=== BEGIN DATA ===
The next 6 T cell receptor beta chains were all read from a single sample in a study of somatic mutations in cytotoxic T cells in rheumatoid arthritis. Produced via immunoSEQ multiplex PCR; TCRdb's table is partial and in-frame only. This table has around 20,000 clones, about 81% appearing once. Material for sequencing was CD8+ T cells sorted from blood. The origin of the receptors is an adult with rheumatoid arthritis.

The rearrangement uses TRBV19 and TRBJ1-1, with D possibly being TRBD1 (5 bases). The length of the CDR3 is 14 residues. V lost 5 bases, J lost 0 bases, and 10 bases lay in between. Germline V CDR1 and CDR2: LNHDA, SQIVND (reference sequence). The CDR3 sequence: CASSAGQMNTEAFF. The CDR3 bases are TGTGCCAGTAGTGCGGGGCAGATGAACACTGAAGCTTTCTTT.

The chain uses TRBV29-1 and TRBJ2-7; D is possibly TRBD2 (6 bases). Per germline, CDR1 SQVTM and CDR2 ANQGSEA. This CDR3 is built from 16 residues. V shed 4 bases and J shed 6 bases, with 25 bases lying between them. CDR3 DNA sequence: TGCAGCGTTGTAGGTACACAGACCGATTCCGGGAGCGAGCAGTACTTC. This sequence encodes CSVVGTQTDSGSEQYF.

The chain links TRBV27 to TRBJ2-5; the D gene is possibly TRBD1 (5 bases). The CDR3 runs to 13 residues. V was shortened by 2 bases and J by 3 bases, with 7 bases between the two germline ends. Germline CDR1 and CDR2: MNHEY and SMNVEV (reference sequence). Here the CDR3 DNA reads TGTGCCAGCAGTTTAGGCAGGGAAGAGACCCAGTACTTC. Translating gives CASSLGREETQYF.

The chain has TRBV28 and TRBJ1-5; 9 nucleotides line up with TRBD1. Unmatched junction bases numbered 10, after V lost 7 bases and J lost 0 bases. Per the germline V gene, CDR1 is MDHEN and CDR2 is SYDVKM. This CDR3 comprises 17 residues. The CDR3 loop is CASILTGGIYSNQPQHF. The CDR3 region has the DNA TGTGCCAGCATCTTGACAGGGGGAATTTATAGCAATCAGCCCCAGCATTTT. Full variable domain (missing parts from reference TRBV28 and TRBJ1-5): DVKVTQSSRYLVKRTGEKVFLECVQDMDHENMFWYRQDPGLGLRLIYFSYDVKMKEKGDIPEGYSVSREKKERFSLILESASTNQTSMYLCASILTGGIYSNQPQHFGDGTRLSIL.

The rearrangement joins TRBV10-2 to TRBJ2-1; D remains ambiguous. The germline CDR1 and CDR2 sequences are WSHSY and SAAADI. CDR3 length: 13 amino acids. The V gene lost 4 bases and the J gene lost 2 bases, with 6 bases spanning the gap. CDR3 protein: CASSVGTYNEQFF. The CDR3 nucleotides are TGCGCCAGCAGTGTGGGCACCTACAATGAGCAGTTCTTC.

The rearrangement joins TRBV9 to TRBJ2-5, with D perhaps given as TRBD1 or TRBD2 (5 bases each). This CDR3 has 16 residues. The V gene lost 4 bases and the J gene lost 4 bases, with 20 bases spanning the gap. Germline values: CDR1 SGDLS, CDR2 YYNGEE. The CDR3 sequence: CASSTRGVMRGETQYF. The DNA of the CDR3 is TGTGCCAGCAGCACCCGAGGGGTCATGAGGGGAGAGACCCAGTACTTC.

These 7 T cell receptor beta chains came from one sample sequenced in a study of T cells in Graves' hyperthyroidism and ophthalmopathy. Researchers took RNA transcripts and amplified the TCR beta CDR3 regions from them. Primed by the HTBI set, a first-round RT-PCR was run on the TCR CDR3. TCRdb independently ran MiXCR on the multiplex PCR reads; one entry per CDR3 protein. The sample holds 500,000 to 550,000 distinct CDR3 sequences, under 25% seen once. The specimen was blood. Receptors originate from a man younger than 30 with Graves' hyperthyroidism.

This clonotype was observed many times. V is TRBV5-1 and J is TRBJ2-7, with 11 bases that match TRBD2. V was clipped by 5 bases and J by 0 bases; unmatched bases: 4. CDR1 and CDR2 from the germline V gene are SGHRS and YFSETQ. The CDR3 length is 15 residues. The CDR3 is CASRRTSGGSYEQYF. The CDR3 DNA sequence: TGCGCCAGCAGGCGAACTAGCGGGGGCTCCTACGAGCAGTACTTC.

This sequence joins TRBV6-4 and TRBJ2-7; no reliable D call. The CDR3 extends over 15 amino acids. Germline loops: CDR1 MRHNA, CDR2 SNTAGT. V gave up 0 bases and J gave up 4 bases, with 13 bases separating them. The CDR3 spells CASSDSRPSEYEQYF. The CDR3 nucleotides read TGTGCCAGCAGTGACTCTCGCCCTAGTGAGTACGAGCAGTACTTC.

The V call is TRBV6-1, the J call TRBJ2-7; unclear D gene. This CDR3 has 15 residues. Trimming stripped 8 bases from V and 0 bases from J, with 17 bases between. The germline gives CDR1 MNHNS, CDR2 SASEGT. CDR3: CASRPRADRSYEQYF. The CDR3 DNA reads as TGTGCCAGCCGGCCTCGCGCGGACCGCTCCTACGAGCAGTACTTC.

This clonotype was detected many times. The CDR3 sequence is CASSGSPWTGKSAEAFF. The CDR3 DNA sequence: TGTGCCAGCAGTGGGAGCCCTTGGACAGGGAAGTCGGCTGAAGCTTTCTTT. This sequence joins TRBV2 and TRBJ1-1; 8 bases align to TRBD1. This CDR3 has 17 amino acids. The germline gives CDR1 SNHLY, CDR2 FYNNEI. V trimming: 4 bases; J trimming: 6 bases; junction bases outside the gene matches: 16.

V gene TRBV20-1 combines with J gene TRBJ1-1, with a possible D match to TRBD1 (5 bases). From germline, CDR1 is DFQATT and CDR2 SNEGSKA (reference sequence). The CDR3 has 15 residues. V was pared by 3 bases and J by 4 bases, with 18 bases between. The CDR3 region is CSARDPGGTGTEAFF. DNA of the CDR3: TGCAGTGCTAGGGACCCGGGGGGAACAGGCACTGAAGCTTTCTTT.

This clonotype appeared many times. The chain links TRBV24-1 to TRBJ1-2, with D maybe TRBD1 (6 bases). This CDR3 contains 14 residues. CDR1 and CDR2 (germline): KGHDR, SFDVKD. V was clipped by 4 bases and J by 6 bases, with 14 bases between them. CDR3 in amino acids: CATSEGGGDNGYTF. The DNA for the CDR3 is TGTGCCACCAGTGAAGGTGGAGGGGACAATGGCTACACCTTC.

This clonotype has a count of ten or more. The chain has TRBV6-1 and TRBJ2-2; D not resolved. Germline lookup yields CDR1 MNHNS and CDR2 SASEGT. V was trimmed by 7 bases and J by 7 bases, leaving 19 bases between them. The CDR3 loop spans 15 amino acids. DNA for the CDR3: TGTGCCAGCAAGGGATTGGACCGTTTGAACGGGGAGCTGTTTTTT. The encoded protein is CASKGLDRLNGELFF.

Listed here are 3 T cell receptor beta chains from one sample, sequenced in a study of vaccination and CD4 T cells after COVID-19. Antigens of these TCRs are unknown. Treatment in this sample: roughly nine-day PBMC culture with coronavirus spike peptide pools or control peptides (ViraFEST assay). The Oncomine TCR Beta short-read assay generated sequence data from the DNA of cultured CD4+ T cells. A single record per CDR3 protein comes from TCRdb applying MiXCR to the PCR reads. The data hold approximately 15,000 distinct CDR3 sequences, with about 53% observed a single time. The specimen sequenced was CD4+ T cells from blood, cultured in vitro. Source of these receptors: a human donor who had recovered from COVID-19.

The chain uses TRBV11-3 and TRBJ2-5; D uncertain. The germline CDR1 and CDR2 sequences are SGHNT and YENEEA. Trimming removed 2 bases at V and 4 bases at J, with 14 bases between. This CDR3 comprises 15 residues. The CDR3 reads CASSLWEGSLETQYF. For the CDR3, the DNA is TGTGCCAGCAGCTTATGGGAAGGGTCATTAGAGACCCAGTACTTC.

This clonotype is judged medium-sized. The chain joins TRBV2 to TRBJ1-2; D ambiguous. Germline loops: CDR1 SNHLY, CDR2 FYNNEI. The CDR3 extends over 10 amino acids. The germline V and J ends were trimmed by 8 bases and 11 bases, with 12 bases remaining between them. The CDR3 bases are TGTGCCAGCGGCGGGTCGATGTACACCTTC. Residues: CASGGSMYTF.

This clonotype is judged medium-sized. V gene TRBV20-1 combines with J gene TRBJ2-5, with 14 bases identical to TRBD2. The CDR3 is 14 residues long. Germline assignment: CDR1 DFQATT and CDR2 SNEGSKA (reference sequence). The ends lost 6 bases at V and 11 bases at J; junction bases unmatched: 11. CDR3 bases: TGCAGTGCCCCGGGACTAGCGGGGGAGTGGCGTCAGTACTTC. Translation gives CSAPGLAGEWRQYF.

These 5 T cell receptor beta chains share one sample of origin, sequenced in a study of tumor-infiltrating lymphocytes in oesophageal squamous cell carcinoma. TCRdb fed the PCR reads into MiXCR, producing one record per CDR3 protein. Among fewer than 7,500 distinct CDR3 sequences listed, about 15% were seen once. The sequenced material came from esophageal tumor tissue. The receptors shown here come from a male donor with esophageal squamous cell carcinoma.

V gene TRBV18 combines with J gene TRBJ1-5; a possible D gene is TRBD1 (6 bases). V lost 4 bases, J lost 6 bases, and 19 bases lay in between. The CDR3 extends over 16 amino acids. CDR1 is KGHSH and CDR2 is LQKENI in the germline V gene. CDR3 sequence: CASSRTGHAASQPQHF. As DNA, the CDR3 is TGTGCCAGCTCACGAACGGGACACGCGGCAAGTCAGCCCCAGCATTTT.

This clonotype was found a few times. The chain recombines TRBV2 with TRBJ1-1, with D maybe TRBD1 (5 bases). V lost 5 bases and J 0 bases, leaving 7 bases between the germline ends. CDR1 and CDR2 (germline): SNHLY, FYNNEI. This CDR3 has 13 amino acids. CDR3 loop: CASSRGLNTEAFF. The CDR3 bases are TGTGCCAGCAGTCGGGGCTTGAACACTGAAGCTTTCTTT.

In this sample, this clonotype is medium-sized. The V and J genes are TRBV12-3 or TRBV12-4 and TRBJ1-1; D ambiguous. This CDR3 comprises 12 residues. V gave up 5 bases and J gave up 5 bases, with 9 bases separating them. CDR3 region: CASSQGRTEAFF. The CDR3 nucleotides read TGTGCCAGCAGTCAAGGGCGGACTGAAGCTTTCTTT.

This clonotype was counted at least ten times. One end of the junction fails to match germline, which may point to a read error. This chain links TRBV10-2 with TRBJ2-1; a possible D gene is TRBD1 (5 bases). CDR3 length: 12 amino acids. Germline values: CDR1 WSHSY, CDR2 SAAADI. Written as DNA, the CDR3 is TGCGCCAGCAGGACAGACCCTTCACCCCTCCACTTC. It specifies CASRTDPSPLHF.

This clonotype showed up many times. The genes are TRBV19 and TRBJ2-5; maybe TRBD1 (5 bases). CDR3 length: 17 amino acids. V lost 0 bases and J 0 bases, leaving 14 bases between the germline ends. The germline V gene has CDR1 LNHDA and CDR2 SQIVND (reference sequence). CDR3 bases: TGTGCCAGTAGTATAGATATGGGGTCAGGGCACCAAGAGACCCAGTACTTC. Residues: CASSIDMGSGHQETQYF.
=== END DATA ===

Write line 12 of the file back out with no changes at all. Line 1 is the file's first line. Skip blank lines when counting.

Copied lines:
This clonotype was detected many times. The CDR3 sequence is CASSGSPWTGKSAEAFF. The CDR3 DNA sequence: TGTGCCAGCAGTGGGAGCCCTTGGACAGGGAAGTCGGCTGAAGCTTTCTTT. This sequence joins TRBV2 and TRBJ1-1; 8 bases align to TRBD1. This CDR3 has 17 amino acids. The germline gives CDR1 SNHLY, CDR2 FYNNEI. V trimming: 4 bases; J trimming: 6 bases; junction bases outside the gene matches: 16.